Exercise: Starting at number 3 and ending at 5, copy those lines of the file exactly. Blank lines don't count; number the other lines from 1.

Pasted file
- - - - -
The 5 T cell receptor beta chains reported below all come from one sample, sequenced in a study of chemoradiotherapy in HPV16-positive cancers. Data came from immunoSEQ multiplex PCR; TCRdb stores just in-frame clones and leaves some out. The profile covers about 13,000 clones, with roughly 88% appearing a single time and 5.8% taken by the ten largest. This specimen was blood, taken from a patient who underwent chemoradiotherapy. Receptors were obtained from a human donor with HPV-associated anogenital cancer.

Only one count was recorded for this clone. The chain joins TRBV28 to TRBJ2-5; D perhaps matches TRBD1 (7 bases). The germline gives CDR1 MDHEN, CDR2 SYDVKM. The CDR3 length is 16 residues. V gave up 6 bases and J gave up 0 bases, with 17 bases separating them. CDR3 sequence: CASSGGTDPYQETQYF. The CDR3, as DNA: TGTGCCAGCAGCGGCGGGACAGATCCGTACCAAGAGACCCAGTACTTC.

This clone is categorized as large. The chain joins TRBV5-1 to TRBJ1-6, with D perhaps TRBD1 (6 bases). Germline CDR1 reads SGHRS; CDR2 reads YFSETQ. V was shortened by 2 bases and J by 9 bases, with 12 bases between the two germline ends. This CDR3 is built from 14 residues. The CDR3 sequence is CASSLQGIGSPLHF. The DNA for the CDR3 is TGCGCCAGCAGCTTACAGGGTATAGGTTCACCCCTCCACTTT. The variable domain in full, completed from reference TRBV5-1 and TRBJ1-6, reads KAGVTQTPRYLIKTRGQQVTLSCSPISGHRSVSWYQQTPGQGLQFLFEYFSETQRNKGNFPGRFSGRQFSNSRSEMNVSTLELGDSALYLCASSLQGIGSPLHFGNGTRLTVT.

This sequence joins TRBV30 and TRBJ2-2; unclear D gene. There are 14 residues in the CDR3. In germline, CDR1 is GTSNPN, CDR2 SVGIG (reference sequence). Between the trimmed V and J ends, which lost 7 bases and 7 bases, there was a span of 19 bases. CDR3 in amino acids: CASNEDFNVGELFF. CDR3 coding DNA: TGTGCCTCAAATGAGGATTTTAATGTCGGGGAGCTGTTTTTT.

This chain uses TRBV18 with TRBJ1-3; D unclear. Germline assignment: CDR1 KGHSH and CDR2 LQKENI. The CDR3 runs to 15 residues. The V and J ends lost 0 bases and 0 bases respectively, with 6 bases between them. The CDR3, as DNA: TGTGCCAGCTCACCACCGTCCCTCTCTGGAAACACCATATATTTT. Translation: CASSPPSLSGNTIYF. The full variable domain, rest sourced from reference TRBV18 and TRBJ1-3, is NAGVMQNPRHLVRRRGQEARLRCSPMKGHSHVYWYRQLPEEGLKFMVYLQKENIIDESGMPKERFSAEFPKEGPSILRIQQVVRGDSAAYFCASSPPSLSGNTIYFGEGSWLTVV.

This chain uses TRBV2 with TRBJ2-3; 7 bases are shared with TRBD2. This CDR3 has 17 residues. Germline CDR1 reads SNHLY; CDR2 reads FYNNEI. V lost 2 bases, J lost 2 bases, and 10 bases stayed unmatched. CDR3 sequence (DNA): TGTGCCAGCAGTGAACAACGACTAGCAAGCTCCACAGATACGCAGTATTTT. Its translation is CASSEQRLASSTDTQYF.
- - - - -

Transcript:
This clone is categorized as large. The chain joins TRBV5-1 to TRBJ1-6, with D perhaps TRBD1 (6 bases). Germline CDR1 reads SGHRS; CDR2 reads YFSETQ. V was shortened by 2 bases and J by 9 bases, with 12 bases between the two germline ends. This CDR3 is built from 14 residues. The CDR3 sequence is CASSLQGIGSPLHF. The DNA for the CDR3 is TGCGCCAGCAGCTTACAGGGTATAGGTTCACCCCTCCACTTT. The variable domain in full, completed from reference TRBV5-1 and TRBJ1-6, reads KAGVTQTPRYLIKTRGQQVTLSCSPISGHRSVSWYQQTPGQGLQFLFEYFSETQRNKGNFPGRFSGRQFSNSRSEMNVSTLELGDSALYLCASSLQGIGSPLHFGNGTRLTVT.

This sequence joins TRBV30 and TRBJ2-2; unclear D gene. There are 14 residues in the CDR3. In germline, CDR1 is GTSNPN, CDR2 SVGIG (reference sequence). Between the trimmed V and J ends, which lost 7 bases and 7 bases, there was a span of 19 bases. CDR3 in amino acids: CASNEDFNVGELFF. CDR3 coding DNA: TGTGCCTCAAATGAGGATTTTAATGTCGGGGAGCTGTTTTTT.

This chain uses TRBV18 with TRBJ1-3; D unclear. Germline assignment: CDR1 KGHSH and CDR2 LQKENI. The CDR3 runs to 15 residues. The V and J ends lost 0 bases and 0 bases respectively, with 6 bases between them. The CDR3, as DNA: TGTGCCAGCTCACCACCGTCCCTCTCTGGAAACACCATATATTTT. Translation: CASSPPSLSGNTIYF. The full variable domain, rest sourced from reference TRBV18 and TRBJ1-3, is NAGVMQNPRHLVRRRGQEARLRCSPMKGHSHVYWYRQLPEEGLKFMVYLQKENIIDESGMPKERFSAEFPKEGPSILRIQQVVRGDSAAYFCASSPPSLSGNTIYFGEGSWLTVV.